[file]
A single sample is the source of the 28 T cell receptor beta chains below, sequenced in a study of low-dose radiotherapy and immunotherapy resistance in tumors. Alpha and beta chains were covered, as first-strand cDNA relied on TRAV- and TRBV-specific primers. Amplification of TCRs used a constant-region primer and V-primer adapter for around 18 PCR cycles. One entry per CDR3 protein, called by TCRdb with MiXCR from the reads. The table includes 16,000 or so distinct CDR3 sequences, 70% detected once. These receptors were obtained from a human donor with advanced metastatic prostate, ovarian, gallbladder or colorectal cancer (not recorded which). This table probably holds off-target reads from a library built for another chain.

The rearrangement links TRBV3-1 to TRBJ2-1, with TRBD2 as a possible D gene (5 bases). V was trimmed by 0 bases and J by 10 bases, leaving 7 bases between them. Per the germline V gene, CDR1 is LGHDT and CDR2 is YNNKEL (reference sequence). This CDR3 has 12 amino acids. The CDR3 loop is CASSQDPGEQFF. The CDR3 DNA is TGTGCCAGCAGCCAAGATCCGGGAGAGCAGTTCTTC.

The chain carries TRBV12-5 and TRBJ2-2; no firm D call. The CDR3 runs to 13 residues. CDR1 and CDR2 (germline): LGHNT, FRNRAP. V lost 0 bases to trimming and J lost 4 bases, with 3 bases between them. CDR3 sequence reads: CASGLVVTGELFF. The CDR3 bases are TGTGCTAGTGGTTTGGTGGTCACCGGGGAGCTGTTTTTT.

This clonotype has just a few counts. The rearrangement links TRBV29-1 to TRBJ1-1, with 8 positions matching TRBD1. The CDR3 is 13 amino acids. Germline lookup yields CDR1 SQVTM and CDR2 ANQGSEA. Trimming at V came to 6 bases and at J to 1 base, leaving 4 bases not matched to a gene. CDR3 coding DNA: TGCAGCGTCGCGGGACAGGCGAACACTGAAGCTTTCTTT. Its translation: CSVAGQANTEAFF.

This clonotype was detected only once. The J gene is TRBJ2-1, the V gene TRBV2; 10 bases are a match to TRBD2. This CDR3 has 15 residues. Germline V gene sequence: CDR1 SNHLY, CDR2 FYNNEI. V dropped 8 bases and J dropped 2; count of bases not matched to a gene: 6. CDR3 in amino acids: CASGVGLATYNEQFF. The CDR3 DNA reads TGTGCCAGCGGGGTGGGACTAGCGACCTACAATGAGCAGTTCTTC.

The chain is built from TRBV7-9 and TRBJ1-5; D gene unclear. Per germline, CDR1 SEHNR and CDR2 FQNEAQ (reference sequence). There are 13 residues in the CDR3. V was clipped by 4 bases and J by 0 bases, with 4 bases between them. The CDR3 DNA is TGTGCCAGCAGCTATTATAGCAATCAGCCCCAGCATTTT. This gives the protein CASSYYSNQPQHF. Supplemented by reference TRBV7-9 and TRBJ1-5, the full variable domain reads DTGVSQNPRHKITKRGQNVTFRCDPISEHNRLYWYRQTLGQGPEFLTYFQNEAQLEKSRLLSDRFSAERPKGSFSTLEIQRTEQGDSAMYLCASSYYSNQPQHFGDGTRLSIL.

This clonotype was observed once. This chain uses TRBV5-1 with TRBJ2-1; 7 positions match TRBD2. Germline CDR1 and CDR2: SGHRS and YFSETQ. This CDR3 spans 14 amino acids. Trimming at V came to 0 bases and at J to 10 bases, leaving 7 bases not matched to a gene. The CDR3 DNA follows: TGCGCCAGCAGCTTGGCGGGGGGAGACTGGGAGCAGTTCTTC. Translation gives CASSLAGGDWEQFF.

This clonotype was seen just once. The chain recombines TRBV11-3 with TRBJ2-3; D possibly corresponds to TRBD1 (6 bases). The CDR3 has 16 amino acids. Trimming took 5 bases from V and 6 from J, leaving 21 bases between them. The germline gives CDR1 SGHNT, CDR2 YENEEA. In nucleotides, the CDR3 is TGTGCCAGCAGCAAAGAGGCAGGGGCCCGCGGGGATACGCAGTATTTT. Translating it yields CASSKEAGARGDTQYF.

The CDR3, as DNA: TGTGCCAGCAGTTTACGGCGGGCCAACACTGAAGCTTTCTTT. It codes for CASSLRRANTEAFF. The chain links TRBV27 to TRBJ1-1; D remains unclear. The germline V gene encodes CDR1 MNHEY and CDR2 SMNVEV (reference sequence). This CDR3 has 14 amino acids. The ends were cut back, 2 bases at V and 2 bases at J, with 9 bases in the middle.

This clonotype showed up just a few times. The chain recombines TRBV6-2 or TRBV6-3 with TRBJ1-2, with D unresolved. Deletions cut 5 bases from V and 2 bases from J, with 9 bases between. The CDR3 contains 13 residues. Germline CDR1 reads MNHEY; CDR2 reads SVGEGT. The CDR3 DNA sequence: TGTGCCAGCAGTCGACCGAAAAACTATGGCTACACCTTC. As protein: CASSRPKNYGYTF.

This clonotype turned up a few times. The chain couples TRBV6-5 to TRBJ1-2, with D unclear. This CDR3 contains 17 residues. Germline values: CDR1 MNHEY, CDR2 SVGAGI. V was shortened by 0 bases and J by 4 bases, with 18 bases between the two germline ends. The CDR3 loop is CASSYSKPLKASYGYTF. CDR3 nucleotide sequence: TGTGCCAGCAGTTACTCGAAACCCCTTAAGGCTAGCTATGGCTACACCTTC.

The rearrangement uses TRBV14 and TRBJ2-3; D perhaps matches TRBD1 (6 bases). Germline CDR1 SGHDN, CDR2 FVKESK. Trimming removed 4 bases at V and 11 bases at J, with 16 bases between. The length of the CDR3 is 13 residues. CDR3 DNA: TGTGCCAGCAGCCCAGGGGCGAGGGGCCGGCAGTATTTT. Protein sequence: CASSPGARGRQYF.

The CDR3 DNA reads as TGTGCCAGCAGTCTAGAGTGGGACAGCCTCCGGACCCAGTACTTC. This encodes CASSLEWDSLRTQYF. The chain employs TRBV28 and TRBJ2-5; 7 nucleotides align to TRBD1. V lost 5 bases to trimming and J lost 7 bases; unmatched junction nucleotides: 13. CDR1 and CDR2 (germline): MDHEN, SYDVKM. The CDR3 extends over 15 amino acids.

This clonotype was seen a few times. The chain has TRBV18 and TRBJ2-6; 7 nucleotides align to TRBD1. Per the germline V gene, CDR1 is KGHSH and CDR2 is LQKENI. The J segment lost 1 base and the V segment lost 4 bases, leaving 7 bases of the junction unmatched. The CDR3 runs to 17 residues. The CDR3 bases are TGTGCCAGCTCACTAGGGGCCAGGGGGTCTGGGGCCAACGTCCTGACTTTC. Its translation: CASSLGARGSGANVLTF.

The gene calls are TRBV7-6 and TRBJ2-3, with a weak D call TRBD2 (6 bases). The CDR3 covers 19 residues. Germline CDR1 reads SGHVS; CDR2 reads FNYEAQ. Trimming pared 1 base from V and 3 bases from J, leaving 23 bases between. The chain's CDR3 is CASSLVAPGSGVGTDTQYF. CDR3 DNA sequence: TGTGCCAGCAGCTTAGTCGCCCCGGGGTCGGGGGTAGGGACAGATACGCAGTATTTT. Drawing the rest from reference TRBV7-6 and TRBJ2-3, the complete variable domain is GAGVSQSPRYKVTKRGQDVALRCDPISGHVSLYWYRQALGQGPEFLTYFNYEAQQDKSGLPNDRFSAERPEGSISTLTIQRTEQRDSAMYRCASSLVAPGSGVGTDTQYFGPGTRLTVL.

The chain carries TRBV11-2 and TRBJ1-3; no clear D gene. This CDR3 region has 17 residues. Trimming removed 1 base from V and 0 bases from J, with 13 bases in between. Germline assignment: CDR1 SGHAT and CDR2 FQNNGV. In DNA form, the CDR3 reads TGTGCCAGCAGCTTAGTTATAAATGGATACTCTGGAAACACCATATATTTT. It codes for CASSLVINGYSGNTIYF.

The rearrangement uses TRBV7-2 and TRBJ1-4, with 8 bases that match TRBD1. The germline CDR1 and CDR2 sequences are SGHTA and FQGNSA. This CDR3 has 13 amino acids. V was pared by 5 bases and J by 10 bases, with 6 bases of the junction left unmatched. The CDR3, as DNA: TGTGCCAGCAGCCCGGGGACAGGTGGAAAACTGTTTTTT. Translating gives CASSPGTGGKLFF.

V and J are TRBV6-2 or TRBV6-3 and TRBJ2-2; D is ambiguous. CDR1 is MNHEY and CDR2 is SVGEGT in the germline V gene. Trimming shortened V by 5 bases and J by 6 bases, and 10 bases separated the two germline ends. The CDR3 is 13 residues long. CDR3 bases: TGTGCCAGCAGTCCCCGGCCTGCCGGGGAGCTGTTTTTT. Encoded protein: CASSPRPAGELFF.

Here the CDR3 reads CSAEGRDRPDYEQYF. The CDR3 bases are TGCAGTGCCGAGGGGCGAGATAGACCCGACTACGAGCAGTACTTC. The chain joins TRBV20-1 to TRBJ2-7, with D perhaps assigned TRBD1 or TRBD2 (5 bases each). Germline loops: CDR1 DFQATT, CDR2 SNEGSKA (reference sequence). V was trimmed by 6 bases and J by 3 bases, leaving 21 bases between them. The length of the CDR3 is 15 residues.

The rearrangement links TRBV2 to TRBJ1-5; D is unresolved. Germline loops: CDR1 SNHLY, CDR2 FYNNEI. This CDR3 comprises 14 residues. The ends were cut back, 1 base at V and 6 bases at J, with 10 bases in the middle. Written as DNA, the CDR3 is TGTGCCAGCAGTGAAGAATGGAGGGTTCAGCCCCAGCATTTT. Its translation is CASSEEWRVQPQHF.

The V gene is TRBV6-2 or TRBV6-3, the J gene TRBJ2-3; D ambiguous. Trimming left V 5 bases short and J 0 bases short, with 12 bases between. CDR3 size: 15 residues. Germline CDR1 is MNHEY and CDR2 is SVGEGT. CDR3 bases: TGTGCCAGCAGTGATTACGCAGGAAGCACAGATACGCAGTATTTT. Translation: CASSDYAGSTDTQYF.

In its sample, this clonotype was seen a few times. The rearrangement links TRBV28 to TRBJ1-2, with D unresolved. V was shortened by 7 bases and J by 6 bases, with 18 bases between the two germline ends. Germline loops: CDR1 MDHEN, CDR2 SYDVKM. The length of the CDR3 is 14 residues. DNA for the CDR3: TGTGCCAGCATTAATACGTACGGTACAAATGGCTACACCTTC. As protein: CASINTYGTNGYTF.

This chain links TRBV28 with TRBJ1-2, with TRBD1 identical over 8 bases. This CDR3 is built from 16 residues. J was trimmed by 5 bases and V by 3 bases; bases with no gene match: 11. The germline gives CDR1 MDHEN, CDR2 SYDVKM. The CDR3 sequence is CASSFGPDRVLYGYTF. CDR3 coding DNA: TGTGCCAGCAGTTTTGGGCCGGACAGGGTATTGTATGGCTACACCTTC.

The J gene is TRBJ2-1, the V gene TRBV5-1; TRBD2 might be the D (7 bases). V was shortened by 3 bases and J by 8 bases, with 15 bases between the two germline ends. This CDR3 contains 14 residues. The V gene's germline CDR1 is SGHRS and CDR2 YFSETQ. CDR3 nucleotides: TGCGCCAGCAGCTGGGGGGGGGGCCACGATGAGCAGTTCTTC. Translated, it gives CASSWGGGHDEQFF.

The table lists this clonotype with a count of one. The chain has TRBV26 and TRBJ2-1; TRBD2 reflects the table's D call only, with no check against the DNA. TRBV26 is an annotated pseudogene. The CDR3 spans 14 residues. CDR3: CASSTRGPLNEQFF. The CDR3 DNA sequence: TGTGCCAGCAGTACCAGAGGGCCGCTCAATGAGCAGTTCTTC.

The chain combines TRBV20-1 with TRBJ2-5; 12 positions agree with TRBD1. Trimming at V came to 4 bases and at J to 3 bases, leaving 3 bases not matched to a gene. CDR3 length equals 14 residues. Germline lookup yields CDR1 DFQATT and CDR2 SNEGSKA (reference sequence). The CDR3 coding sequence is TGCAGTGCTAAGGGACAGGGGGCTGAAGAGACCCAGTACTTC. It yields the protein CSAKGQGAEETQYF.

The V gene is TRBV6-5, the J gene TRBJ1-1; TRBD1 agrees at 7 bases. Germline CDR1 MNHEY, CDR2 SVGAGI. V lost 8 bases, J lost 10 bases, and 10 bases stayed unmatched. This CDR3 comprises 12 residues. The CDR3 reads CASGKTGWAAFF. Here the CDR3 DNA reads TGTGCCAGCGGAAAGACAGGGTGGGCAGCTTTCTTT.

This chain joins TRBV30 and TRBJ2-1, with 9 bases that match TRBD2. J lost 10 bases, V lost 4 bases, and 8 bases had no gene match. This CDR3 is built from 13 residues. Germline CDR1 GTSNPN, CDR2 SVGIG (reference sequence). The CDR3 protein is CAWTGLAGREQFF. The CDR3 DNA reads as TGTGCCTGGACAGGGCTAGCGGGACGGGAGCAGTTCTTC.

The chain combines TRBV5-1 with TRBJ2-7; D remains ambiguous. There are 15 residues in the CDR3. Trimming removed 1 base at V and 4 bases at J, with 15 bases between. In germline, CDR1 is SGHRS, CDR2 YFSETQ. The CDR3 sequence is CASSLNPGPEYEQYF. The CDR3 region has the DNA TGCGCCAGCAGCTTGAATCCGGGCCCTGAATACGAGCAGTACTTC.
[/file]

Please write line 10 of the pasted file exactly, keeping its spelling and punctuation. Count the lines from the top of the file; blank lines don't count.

This clonotype showed up just a few times. The chain recombines TRBV6-2 or TRBV6-3 with TRBJ1-2, with D unresolved. Deletions cut 5 bases from V and 2 bases from J, with 9 bases between. The CDR3 contains 13 residues. Germline CDR1 reads MNHEY; CDR2 reads SVGEGT. The CDR3 DNA sequence: TGTGCCAGCAGTCGACCGAAAAACTATGGCTACACCTTC. As protein: CASSRPKNYGYTF.